Fiscal 2023 will be a tough year as the company works through high-cost inventory. By 2024, we believe that Delta Apparel can earn $25 million of net income, which would be 2.8-3.5 times earnings. Further, the earnings will accumulate on the balance sheet and the company has a history of buying back shares around mid teens. If one were to hold the stock for three years, the accumulated earnings could generate an additional 100% return. In the short term, very few shareholders want to own this business, because quarterly earnings will likely be subpar. Looking out three to five years, if Salt Life and DTG2GO can continue to grow at 15% a year, the net income could potentially grow to $30-$40 million a year. By then, the better businesses of Salt Life and DTG2GO will be a bigger portion of the earnings power. The company may trade at a 10-12 times price-earnings multiple, which could value the company at $300-480 representing 328% to 585% upside. 


We have analyzed management’s historical capital-allocation track record. The CEO has transitioned the business away from brandless and commoditized businesses into higher-growth and branded businesses such as Salt Life. We estimate that the return on equity on the Salt Life acquisition is almost 10 times today, on $15 million of cash equity and two promissory notes in 2013. Salt Life still has tremendous runway to continue to grow in the coming decade. The DTG2GO acquisition is also impressive. Based on the 2022 operating results, Delta bought DTG2GO at about 4 times operating income after growing the business for five years. Acquisitions prior to 2013 have not yielded the same attractive results. Hence, it is impressive that the CEO made a conscious decision to high grade the business over time. The CEO is 65 years old and has expressed a desire to retire in the next five years. We believe that Delta Apparel will likely be acquired in the coming years.


Delta Apparel does have flaws, like many value investments. We believe that the company disclosure could be improved. There seems to be difficulty in ramping up growth, especially in the DTG2GO segment. The chief financial officer recently resigned due to subpar performance. But we think the stock price has already reflected all these issues. Unlike most companies trading at liquidation value, Delta buys back shares, generates profit, and has two fast-growing quality businesses.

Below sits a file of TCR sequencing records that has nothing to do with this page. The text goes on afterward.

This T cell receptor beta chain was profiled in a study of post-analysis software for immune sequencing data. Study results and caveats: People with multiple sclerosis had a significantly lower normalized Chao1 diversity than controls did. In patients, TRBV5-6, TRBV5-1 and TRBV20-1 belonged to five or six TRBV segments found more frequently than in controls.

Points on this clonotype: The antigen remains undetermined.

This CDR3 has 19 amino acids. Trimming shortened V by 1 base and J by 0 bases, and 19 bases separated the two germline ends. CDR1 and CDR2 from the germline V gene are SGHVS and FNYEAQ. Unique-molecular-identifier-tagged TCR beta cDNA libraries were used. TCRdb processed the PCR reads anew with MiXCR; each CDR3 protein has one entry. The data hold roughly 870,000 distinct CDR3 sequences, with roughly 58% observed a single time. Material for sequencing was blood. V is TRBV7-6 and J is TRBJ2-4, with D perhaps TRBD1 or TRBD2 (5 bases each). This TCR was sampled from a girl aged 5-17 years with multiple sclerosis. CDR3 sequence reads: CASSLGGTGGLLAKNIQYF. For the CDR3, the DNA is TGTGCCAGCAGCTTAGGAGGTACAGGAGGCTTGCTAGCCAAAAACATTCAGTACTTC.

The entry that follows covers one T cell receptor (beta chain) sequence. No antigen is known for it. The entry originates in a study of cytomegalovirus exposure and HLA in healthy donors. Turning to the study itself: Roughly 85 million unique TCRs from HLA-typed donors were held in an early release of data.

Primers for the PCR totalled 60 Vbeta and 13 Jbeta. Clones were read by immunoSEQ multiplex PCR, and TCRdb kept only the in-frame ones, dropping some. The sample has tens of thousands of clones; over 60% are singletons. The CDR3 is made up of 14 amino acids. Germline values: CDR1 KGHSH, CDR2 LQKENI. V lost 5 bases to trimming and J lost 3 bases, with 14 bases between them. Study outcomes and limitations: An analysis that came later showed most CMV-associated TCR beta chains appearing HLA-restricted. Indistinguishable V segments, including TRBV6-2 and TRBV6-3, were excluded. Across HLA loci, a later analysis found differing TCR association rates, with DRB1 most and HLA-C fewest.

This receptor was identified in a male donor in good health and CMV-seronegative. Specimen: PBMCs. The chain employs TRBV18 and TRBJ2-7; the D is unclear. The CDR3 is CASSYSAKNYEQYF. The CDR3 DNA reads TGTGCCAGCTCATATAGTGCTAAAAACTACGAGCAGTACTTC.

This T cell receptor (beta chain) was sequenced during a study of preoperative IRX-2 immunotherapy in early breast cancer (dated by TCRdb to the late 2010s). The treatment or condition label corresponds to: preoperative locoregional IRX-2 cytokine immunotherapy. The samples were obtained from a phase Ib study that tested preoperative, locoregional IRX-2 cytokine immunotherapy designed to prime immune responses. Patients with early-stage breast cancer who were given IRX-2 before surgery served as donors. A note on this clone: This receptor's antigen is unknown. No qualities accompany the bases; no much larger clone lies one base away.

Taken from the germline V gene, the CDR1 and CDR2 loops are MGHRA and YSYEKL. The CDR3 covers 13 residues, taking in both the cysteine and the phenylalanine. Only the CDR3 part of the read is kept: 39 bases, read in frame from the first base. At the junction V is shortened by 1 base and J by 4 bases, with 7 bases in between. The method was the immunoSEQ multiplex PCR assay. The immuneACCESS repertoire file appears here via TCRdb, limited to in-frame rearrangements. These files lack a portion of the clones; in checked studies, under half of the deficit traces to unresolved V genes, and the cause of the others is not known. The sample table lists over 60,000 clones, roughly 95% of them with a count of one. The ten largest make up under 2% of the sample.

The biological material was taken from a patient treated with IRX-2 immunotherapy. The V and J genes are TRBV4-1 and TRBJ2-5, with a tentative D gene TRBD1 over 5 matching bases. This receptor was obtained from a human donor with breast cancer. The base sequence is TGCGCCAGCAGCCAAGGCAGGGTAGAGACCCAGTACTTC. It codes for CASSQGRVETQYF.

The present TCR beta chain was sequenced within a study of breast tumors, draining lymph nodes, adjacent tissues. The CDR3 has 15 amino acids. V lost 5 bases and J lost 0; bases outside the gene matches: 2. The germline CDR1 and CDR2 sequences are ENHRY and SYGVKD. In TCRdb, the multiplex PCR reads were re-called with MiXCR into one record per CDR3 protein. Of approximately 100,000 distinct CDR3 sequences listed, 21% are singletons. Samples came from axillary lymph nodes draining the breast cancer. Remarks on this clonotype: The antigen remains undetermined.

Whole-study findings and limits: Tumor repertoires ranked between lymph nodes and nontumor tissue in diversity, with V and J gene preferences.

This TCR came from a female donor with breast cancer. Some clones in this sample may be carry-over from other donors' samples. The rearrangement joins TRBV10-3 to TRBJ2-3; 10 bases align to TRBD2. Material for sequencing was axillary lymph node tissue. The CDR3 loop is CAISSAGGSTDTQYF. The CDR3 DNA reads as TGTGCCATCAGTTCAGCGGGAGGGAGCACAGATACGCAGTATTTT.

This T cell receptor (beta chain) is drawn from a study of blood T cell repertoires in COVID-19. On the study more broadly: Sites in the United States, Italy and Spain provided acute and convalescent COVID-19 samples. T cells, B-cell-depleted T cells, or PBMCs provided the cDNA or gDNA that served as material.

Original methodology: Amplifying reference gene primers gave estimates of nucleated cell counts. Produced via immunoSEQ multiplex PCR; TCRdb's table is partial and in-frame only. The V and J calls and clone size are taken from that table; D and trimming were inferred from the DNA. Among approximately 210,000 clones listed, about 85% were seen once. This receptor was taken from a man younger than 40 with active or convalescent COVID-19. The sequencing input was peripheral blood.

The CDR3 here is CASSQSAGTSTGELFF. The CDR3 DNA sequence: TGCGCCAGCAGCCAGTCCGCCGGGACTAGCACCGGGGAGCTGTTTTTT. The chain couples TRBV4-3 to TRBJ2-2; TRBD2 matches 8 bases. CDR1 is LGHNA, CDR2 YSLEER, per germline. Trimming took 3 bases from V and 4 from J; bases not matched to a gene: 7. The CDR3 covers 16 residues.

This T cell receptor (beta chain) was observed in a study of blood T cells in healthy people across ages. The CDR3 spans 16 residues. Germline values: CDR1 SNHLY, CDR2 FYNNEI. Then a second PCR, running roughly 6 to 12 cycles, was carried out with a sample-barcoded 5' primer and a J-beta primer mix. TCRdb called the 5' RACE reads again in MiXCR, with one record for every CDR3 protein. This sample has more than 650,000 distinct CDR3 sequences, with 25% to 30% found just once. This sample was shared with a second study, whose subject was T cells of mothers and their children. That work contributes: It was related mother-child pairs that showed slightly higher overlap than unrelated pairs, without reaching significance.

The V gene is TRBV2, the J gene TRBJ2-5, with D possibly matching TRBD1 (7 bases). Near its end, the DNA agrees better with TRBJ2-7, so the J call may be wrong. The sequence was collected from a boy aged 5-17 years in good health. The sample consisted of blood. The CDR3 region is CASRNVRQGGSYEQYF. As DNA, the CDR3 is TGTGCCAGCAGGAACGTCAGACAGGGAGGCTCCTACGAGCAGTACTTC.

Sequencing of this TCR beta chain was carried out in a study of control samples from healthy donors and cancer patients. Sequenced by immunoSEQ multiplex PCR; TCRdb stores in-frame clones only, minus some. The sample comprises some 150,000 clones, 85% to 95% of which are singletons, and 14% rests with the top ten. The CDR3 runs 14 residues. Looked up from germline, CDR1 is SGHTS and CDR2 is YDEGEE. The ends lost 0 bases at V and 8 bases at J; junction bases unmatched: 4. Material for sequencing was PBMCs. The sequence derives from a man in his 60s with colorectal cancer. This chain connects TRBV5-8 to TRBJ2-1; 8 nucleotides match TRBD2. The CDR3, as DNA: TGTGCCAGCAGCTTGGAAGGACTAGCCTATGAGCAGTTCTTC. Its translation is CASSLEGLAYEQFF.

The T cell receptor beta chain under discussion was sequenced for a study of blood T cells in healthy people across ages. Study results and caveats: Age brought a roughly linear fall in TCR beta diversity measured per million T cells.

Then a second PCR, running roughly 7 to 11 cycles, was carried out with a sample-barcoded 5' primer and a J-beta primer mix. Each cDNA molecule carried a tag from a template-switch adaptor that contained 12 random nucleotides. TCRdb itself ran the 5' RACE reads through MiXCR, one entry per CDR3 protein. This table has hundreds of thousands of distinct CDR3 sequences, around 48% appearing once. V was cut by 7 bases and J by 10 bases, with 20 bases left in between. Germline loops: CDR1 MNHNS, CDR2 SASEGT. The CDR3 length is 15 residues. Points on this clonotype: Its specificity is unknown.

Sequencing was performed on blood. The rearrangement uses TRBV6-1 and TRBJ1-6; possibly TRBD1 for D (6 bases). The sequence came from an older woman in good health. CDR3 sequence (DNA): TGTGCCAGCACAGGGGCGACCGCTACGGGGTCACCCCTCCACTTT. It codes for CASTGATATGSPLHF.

Variant Viewpoints versus previous write ups 


DTG2GO is not as a good of a business as a previous write up. But I think the scale, know how, and the network of warehouses make it differentiated than some small mom & pop start up.  The ability to fulfill large orders for large customer is also a strength. But it earns a decent return on capital and is growing fast. Fanatics ($30 bn private valuation company) tried to do the custom printing in house and decided to shut down and outsource to DTG2GO. In addition, there are technical issues with ramping up production in DTG2GO. There has been stop and go in DTG2GO. We believe that this likely means that custom printing hundreds of apparel pieces per hour is not an easy task and new competitors likely have a tough time ramping up production. 


Management team is okay, but not terrible. There are a few shareholders who are upset at the moment. He is not a great communicator. But the capital allocation has significantly improved in the past decade. 


Share buyback is on the back burner for now. The asset based loan needs to be paid down. If one reads the language in the asset based loan, it is clear that the lender cares about the amount of inventory and reveivables way more than EBITDA.  








I do not hold a position with the issuer such as employment, directorship, or consultancy.
I and/or others I advise hold a material investment in the issuer's securities.


Getting through fiscal 2023, allowing higher cost cotton prices to work through the system, working down excess inventory and paying down asset back loan by $50mm 

Further growth in Salt Life and DTG2GO